Words that cause confusion: ensure/insure

The adjective sure means confident and certain; when a person is assured, she is confident (as in “self-assured”). Assured can also be a noun, with a similar meaning as insured. (See Black’s Law Dictionary: “Thus where a wife insures her husband’s life for her own benefit and he has no interest in the policy, she is the ‘assured’ and he the ‘insured.’ ”) As the past tense of assure, the verb assured can mean “to give confidence to,” or reassure (restore confidence or assure again).

Confusion arises because, in the U.S., insure, ensure, and assure can all mean “to make certain.”

The board favors expansion, but success is not assured.

Wise planning will ensure a successful event.

The regulations were designed to insure your safety.

Think of ensure as “making sure” something will or will not happen; when you insure something of value, you seek payment for losses or damages that are covered by the terms of your insurance policy. Statements are often made to provide assurance, but they may or may not be backed up by actions!

insure

(verb): Are you insured against potential losses?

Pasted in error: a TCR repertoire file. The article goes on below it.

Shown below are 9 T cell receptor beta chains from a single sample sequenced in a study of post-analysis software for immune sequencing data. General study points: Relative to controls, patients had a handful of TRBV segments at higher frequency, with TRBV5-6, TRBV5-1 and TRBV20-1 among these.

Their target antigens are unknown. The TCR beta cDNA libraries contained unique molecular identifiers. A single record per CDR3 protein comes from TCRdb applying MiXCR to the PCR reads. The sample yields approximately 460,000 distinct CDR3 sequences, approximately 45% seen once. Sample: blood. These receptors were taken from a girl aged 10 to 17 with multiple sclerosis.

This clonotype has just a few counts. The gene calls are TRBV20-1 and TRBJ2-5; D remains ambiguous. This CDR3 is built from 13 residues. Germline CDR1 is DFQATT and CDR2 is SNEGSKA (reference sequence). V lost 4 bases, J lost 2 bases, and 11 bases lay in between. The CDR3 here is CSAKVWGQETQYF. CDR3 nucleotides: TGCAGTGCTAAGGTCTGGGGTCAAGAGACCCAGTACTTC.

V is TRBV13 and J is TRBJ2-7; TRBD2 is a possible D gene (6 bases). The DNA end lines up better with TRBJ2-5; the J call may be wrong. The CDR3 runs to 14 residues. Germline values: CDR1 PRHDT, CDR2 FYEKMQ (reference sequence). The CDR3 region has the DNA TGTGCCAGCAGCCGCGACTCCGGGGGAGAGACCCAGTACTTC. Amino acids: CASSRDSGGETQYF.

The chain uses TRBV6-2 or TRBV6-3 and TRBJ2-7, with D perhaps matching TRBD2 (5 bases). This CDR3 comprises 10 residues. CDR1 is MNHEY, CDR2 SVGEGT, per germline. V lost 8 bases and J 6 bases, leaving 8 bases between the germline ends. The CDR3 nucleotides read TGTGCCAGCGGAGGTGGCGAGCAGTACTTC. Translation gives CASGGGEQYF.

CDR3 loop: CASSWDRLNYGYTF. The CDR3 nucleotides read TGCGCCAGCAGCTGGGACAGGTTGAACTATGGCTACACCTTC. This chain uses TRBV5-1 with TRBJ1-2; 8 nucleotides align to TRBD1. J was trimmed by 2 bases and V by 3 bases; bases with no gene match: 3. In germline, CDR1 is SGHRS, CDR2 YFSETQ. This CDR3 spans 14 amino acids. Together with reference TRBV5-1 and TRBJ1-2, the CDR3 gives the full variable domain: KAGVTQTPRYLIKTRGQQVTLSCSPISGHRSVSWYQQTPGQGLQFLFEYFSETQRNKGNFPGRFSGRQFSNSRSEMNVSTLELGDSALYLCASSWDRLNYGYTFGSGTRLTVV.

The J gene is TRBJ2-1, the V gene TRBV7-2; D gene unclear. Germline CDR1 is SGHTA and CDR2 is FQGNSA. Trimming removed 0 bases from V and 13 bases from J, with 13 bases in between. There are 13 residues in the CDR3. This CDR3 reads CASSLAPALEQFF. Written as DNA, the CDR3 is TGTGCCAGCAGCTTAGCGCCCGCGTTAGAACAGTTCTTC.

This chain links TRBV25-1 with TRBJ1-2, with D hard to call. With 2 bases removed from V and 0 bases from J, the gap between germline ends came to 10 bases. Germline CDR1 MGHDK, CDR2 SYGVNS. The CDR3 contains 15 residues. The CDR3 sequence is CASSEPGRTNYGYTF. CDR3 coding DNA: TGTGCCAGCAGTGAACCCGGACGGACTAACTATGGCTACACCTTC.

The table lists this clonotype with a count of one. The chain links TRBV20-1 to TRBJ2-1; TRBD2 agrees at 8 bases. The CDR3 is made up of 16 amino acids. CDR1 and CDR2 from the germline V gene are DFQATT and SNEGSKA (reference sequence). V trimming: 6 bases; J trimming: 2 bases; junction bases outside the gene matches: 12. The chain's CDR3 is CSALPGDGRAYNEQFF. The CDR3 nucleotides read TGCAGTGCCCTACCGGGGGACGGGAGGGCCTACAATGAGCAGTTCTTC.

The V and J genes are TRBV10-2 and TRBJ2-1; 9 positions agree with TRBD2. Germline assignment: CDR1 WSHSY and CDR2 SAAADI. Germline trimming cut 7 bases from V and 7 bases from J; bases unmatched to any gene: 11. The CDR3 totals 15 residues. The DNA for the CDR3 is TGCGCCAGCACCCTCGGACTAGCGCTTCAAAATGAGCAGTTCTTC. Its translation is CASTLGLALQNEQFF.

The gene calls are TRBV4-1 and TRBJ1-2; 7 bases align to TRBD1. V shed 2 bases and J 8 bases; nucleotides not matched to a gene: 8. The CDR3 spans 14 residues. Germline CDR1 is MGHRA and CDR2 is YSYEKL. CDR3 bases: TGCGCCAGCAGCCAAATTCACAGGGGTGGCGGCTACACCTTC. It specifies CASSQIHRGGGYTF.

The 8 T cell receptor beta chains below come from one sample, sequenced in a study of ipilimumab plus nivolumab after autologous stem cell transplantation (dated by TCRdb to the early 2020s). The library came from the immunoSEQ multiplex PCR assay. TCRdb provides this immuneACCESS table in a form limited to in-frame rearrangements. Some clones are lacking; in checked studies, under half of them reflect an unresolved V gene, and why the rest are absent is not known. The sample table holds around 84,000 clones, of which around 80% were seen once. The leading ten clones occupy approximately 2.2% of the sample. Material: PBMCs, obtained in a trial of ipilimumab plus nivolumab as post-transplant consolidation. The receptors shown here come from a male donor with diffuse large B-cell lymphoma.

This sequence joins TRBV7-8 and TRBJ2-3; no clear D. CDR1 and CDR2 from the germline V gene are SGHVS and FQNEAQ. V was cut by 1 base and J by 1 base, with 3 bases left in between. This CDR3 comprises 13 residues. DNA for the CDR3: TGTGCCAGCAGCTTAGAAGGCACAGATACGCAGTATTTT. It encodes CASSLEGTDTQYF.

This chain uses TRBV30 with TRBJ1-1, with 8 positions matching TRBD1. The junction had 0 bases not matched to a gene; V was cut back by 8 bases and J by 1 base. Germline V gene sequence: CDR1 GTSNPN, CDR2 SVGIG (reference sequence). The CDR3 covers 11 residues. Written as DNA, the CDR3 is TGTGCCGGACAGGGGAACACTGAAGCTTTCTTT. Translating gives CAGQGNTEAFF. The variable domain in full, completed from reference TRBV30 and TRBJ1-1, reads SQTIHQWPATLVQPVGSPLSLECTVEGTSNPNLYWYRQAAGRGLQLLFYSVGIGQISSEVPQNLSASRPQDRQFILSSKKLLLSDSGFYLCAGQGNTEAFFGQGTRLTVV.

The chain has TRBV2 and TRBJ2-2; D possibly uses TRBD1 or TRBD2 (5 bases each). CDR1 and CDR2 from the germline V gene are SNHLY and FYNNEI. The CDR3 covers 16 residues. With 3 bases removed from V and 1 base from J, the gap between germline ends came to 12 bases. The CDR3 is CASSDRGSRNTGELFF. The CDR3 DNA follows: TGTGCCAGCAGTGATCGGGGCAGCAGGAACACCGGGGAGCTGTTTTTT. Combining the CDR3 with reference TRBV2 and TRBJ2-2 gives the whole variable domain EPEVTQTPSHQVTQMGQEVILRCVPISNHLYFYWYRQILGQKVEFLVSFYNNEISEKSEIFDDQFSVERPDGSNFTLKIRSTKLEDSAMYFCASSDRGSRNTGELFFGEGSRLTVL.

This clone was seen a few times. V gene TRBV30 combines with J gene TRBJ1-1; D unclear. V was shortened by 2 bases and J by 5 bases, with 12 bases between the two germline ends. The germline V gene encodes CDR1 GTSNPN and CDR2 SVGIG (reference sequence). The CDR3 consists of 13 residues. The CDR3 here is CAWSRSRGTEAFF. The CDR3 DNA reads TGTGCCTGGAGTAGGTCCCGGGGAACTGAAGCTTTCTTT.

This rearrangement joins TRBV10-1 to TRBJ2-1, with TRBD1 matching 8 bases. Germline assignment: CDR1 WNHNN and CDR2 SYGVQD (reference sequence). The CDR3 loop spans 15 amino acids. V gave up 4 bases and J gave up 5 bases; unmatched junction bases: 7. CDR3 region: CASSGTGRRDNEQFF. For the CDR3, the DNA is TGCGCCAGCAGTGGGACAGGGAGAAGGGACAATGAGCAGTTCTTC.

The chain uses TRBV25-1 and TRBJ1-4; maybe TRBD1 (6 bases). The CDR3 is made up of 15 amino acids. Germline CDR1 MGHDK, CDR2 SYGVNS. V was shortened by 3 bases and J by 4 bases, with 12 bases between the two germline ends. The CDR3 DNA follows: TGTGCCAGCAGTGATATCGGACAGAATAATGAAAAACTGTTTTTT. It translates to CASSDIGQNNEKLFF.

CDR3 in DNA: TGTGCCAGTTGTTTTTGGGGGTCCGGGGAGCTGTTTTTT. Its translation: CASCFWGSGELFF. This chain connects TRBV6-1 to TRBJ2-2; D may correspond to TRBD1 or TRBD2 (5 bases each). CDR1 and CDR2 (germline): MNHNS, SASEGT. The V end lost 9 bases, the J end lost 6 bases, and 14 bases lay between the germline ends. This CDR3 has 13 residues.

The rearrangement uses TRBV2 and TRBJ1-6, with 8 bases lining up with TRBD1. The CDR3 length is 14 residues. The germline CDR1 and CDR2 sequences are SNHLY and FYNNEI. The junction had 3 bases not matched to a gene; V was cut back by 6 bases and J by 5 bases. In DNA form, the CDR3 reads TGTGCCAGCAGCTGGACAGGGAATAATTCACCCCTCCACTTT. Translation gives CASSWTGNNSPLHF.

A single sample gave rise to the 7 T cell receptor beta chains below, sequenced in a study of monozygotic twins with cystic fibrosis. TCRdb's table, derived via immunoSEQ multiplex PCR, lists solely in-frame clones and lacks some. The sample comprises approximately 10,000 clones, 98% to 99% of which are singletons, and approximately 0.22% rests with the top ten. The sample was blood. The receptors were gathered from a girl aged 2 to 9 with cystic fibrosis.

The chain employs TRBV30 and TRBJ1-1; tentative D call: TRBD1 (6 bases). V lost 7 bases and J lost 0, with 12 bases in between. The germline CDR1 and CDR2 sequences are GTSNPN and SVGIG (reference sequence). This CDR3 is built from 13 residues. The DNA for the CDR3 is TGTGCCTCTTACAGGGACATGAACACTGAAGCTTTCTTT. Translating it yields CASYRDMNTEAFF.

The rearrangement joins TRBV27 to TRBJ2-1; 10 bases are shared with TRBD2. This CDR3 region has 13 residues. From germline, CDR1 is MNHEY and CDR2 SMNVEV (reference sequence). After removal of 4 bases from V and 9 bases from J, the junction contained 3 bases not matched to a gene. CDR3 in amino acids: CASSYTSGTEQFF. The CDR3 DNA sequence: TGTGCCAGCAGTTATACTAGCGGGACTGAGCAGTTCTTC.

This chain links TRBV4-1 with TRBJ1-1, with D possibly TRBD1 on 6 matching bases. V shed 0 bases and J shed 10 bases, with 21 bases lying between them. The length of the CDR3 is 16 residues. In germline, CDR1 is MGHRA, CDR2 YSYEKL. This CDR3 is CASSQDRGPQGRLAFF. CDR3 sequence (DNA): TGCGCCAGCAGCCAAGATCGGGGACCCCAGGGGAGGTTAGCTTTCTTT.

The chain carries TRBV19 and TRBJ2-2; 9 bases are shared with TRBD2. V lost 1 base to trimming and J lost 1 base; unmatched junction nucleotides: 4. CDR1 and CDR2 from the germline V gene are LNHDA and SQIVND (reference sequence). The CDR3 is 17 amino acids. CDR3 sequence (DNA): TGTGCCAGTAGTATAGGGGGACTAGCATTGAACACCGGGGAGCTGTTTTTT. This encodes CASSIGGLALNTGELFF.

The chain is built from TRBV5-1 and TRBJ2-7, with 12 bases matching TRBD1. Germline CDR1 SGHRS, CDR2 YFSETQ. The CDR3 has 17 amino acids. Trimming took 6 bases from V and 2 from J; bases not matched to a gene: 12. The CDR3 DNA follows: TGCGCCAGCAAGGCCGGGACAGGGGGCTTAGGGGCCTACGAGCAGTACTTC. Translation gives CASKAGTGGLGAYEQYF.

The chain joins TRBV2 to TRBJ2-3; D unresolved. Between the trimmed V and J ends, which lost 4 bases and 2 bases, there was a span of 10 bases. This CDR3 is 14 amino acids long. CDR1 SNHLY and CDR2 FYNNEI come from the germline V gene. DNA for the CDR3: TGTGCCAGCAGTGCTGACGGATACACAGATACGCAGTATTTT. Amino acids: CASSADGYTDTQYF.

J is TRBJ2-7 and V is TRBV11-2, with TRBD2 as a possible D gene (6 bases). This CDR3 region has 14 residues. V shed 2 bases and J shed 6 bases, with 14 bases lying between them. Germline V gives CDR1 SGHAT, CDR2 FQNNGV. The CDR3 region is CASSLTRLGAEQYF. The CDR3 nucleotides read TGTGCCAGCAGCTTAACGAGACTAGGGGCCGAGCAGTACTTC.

Our house is insured by the company that runs those clever ads.

Remember that insurance (noun) is designed for protection:

My insurance policy will be expiring soon.

This contract provides insurance against a rate increase.

When you are taking affirmative steps to guarantee an outcome, ensure is often the best choice.

ensure

(verb): Please ensure that the belt is fastened securely before continuing.

Our quality control measures ensure that your data is safe.

Use assure when information, a pledge, or a guarantee is provided for the purpose of inspiring confidence.

assure

(verb): I assure you, we will find the culprit.

We have been assured that construction will be completed as planned.

Related:

reassure

(verb): I was reassured after I heard the prognosis.

The gesture reassured me that his intentions are honorable.

reassuring/reassurance

(adjective): A few reassuring words would set our minds at ease.

(noun): I don’t blame her for wanting reassurance, but I can’t give it to her.

Are you sure know when to use insure, ensure, and assure?

Leave a Reply

Your email address will not be published. Required fields are marked *